IF WE distort or deny our past, we endanger our future. In the past few days, a trend seems to have emerged in the national debate — apartheid denial. At least three articles have appeared which, in different ways, deny or downplay the damage apartheid did to the country and its black majority. This distorts history, insults most citizens and fails to understand the damage which our past continues to do to our present.
One of these articles claimed that Nkandla was worse than the apartheid era’s information scandal, in which government money was used to wage covert war on the system’s opponents. Similarly, another insisted that corruption now is worse than under apartheid — then it was "incidental", now it is "systemic". Another, a review of Constitutional Court Judge Edwin Cameron’s new book, claimed that to be white, poor and gay under apartheid was no different to the experience of black people at that time.
None of the authors were on the fringes of the debate — all three are respected journalists or commentators. And so their position seems to be not an extreme view but one deeply embedded in mainstream thinking.
None of their claims stand up to scrutiny. Outrage about Nkandla is justified, but the money was not used to protect a system that denied basic rights to all but a small minority. To claim that corruption under apartheid was incidental is laughable — the entire system was corrupt, since it rested on the seizure of the property of the majority by the minority. Corruption of the Nkandla sort — misuse of public money for personal gain — was rife. But we knew less about it because the law made it difficult to expose it — now it does not.
Poverty is harsh and discrimination against gays is a gross human rights abuse. But whites who were poor and gay did not have to carry a pass to avoid arrest in the cities. They were not uprooted from their land and sent to starve in rural ghettoes. They were allowed to work and trade freely: they enjoyed free education. Blacks were denied these rights.
All three authors claim to oppose apartheid and they no doubt did not intend to offend black South Africans. But by failing to acknowledge the damage apartheid did to the vast majority, they tell black citizens that the pain they and their forebears endured was of no great importance. Unlike the Democratic Alliance, which repeatedly stresses that, however unacceptable our present ills may be, this country is a far better place than it was in 1994, they seem unaware of the message they are sending to much of the country.
But perhaps the most important reason for rejecting the claim that apartheid was not all that bad is that it feeds into a current fallacy, which sees our problems purely as the responsibility of those who have governed since 1994, rather than as what they are — hangovers from our past.
The Nobel Prize-winning economic historian Douglass North coined the term "path dependency" to describe how societies that seemed to have struck out in radical new directions stayed stuck in the patterns of the past. While much has changed for the better here since democracy began, North’s theory fits our realities.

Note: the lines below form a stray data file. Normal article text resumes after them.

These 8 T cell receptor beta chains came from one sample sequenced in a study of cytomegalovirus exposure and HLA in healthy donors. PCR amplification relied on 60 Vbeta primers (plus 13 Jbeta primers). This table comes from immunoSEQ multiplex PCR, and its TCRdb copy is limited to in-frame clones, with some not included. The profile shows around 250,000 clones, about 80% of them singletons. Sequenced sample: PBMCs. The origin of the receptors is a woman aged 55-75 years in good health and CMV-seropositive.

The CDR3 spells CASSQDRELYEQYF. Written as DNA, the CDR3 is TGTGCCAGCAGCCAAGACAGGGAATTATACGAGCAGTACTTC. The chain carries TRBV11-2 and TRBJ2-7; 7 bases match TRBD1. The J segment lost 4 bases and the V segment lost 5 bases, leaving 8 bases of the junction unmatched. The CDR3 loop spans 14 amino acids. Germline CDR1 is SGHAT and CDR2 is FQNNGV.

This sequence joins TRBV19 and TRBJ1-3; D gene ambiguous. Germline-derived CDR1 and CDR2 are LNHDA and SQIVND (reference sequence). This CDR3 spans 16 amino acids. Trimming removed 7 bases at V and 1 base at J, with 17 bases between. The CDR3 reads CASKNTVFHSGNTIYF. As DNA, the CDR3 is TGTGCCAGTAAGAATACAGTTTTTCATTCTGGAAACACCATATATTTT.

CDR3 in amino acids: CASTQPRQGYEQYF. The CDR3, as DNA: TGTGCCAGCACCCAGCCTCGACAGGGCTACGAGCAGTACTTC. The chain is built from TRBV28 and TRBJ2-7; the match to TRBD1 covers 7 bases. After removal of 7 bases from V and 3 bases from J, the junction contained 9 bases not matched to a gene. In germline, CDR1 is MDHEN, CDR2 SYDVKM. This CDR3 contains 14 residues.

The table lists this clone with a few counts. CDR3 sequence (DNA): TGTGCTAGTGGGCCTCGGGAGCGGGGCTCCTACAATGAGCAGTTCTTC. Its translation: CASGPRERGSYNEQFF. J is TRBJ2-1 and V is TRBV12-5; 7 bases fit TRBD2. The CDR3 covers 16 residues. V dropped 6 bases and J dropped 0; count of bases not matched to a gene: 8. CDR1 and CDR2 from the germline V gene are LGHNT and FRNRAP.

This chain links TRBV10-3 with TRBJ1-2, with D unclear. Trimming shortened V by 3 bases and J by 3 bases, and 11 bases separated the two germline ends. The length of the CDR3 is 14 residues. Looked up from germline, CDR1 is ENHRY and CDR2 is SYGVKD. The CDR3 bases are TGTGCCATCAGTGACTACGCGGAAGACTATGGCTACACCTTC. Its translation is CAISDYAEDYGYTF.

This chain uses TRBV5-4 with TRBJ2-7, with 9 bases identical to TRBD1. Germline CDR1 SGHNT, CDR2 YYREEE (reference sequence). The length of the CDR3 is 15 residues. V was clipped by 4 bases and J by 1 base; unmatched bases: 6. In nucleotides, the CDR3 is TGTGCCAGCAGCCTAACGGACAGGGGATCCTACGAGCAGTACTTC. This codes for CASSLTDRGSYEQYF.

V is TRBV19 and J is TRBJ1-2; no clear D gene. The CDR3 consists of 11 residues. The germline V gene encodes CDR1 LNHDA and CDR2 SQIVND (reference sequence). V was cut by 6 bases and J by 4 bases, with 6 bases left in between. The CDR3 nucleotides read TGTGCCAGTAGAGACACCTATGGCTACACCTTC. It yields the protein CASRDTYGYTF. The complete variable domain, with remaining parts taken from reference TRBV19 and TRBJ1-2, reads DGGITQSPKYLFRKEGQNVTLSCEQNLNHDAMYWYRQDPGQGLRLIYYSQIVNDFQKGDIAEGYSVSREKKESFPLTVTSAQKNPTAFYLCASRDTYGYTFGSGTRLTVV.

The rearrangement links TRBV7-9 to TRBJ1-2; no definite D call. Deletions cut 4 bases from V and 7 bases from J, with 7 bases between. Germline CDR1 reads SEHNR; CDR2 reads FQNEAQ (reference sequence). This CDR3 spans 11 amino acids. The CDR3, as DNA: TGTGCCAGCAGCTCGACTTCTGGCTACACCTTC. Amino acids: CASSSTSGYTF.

Some of our institutions that now prompt great controversy are not new — they have simply been broadened to include black people. The labour laws, which attract so much ire, have merely tweaked a system introduced in 1924. Our courts, universities and schools have not changed dramatically — they have simply been broadened to include more people. That is progress, but ways of doing things that emerged under racial rule are still with us.
These examples of the past’s domination are a mixed blessing because they have retained much that is worth keeping. The same cannot be said of the fact that we remain a highly unequal society in which poverty is rife. Or that levels of violence are still too high. Or that people in the suburbs are largely free to speak and act while in the townships and shack settlements local power holders impose their will. Corruption also continues a past pattern — and it might be less of a problem if the burden of the past did not limit the private economic opportunities of many, prompting them to seek advancement in politics.
Our problem is not that we started out on a new path that self-seeking politicians hijacked. It is that we have not yet taken a fundamentally different direction and that both Nkandla and Marikana (about which apartheid denialists have far less to say) are symptoms of a present that has failed to break free of the past. To insist on this is not to let the governing party off the hook. It could have challenged the cosy club that prevailed before democracy — instead it chose to join it.
It is, rather, to recognise that our problem is a failure to create something really new, and that it can be solved only by recognising and seeking to change the impact of a past that some seek to deny.
• Friedman is director of the Centre for the Study of Democracy.